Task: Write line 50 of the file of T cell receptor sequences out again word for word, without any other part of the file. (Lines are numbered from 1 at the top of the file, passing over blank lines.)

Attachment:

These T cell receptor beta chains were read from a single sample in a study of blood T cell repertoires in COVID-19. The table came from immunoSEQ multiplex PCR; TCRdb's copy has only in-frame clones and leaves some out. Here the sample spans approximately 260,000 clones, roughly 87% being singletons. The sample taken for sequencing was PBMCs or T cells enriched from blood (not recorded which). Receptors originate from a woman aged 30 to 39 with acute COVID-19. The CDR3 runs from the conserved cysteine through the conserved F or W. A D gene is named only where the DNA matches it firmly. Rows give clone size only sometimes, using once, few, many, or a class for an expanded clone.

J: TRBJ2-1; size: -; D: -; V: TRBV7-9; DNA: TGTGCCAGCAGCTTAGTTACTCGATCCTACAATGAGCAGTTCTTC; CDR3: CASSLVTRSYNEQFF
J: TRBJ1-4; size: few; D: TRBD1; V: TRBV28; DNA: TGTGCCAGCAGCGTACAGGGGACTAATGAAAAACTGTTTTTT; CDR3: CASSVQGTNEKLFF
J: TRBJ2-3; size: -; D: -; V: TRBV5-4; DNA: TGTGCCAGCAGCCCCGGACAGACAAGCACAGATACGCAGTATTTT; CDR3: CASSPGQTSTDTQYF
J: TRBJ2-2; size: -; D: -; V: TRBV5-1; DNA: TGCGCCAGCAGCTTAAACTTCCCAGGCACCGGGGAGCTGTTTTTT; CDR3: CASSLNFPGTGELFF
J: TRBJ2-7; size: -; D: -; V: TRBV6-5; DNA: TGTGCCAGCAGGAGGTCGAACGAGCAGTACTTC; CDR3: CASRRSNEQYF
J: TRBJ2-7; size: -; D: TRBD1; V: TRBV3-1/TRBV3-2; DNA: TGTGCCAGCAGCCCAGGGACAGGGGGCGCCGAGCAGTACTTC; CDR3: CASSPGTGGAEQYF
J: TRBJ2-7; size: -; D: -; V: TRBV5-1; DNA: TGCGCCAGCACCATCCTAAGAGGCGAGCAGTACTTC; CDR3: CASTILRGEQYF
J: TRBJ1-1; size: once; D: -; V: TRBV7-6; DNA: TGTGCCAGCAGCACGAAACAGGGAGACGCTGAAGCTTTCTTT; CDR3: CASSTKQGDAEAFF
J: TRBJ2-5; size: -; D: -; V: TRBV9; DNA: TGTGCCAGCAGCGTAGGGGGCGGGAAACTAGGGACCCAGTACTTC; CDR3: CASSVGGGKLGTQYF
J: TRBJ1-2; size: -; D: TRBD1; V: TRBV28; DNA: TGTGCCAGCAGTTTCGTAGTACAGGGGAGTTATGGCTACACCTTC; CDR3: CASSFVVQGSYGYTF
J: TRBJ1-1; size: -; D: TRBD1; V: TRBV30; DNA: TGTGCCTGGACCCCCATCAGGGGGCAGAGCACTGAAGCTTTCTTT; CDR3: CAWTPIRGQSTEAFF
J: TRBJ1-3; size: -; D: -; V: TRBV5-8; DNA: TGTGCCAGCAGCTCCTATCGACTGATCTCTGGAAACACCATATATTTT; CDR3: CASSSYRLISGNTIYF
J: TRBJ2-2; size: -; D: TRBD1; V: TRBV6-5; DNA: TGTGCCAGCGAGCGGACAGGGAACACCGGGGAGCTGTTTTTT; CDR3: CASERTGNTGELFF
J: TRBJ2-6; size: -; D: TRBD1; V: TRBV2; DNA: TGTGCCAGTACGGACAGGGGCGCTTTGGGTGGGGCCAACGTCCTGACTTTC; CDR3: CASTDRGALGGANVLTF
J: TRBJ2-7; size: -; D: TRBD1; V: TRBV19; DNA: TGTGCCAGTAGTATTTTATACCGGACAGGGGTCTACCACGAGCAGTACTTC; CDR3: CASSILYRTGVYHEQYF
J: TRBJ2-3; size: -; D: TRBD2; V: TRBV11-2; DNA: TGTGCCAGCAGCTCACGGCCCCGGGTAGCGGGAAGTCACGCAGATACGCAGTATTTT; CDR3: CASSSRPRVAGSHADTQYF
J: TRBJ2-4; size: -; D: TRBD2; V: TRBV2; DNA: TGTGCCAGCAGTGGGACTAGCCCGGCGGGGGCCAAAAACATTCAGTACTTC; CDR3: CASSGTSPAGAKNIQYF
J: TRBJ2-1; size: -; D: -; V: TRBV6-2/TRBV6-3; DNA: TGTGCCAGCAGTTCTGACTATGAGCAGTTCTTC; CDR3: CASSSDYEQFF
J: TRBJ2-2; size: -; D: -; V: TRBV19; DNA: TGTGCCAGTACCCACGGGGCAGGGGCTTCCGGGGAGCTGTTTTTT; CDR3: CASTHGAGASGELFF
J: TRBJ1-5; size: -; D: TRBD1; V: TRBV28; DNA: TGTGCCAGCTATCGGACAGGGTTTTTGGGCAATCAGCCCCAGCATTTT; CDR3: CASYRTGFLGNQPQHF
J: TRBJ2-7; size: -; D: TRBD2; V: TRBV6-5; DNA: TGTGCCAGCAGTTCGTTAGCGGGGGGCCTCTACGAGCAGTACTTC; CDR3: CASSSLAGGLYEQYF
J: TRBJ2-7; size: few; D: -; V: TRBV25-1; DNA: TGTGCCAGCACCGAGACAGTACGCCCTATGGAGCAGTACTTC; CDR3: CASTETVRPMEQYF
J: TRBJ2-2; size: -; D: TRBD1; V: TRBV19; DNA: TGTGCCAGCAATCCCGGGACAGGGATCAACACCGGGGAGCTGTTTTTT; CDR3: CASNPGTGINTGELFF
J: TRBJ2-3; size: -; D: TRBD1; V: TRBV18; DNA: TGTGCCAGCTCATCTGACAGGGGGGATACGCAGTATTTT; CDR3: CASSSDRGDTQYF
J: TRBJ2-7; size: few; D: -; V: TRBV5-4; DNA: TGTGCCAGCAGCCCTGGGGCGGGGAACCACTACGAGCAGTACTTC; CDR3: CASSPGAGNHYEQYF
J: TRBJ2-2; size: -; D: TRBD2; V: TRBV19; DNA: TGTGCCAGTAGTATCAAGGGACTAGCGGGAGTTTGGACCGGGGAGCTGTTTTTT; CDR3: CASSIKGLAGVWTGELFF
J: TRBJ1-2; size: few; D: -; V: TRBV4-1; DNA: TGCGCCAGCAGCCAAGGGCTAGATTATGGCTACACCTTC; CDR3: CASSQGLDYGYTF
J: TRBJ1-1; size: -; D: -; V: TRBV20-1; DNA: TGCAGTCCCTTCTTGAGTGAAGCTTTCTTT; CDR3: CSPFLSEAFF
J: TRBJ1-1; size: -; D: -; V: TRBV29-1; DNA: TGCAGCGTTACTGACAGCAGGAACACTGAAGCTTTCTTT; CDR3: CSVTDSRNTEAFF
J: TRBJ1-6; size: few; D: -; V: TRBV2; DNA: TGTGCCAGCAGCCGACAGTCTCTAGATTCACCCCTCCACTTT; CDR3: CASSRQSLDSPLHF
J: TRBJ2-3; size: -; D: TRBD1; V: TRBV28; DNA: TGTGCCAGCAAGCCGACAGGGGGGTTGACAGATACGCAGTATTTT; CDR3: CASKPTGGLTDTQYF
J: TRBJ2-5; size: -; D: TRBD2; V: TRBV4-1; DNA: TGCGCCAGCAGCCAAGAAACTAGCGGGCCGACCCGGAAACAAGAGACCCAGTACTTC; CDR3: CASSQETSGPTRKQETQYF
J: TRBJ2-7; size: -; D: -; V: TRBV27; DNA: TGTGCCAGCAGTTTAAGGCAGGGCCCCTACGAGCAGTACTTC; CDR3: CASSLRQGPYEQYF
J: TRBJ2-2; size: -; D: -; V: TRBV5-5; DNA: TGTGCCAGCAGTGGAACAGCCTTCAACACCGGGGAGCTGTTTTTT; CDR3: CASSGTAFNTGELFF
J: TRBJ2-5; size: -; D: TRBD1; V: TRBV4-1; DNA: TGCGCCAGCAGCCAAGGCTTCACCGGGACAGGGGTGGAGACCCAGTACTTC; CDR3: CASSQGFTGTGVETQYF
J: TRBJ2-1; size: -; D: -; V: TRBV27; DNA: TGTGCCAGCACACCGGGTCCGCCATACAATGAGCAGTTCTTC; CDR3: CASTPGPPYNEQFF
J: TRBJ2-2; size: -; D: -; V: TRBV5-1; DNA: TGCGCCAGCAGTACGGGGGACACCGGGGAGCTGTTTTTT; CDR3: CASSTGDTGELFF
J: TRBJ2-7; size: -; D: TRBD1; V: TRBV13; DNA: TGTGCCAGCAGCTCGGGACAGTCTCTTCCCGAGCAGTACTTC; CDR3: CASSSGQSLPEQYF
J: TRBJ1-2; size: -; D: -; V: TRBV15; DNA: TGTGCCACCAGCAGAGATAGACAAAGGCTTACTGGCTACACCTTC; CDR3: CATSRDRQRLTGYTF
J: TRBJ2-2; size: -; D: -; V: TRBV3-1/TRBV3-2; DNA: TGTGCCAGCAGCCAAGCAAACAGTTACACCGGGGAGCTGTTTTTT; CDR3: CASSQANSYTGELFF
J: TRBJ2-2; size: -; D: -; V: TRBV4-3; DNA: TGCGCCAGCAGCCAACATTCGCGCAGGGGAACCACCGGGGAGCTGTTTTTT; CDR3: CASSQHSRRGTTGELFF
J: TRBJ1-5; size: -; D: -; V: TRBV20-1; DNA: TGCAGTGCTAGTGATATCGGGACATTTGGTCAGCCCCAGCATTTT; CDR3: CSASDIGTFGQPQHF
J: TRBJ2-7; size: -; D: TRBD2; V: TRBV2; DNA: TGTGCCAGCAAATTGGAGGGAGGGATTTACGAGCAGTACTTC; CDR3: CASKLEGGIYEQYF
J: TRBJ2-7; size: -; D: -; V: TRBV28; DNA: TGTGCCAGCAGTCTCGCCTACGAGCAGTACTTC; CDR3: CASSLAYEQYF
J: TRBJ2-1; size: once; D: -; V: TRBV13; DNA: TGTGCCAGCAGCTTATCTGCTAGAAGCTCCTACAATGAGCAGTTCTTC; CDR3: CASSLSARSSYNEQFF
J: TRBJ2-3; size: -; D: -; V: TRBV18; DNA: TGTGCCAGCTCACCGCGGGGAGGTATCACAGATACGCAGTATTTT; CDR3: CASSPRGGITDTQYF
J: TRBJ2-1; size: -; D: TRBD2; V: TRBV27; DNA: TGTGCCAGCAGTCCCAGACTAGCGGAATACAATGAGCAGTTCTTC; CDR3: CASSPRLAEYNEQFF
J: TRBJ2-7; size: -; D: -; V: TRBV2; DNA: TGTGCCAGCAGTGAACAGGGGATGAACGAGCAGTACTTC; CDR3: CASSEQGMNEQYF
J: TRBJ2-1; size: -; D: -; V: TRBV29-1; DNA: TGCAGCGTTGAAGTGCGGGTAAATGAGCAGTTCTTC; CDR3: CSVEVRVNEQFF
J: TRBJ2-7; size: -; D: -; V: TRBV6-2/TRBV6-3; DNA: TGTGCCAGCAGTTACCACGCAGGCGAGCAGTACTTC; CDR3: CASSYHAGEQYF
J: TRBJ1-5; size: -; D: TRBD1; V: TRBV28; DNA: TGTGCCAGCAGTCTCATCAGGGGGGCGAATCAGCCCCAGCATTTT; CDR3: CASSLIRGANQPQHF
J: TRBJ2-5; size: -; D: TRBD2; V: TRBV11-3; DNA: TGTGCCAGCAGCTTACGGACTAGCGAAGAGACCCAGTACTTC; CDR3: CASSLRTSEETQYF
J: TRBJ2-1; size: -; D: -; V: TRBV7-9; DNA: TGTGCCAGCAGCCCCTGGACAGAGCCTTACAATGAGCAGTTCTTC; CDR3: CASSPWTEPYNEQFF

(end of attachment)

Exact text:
J: TRBJ2-1; size: -; D: -; V: TRBV29-1; DNA: TGCAGCGTTGAAGTGCGGGTAAATGAGCAGTTCTTC; CDR3: CSVEVRVNEQFF